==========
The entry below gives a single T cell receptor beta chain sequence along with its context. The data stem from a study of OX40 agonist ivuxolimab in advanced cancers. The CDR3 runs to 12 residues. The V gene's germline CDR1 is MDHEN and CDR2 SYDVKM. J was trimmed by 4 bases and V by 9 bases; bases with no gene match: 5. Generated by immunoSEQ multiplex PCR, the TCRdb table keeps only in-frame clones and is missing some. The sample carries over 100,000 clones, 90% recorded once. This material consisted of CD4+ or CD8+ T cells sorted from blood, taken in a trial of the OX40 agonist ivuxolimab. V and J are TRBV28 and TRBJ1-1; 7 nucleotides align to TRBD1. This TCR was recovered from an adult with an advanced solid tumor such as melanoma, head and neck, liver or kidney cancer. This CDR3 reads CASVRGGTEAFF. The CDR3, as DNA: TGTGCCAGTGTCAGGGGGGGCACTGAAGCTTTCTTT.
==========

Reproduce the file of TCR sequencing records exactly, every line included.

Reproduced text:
The entry below gives a single T cell receptor beta chain sequence along with its context. The data stem from a study of OX40 agonist ivuxolimab in advanced cancers. The CDR3 runs to 12 residues. The V gene's germline CDR1 is MDHEN and CDR2 SYDVKM. J was trimmed by 4 bases and V by 9 bases; bases with no gene match: 5. Generated by immunoSEQ multiplex PCR, the TCRdb table keeps only in-frame clones and is missing some. The sample carries over 100,000 clones, 90% recorded once. This material consisted of CD4+ or CD8+ T cells sorted from blood, taken in a trial of the OX40 agonist ivuxolimab. V and J are TRBV28 and TRBJ1-1; 7 nucleotides align to TRBD1. This TCR was recovered from an adult with an advanced solid tumor such as melanoma, head and neck, liver or kidney cancer. This CDR3 reads CASVRGGTEAFF. The CDR3, as DNA: TGTGCCAGTGTCAGGGGGGGCACTGAAGCTTTCTTT.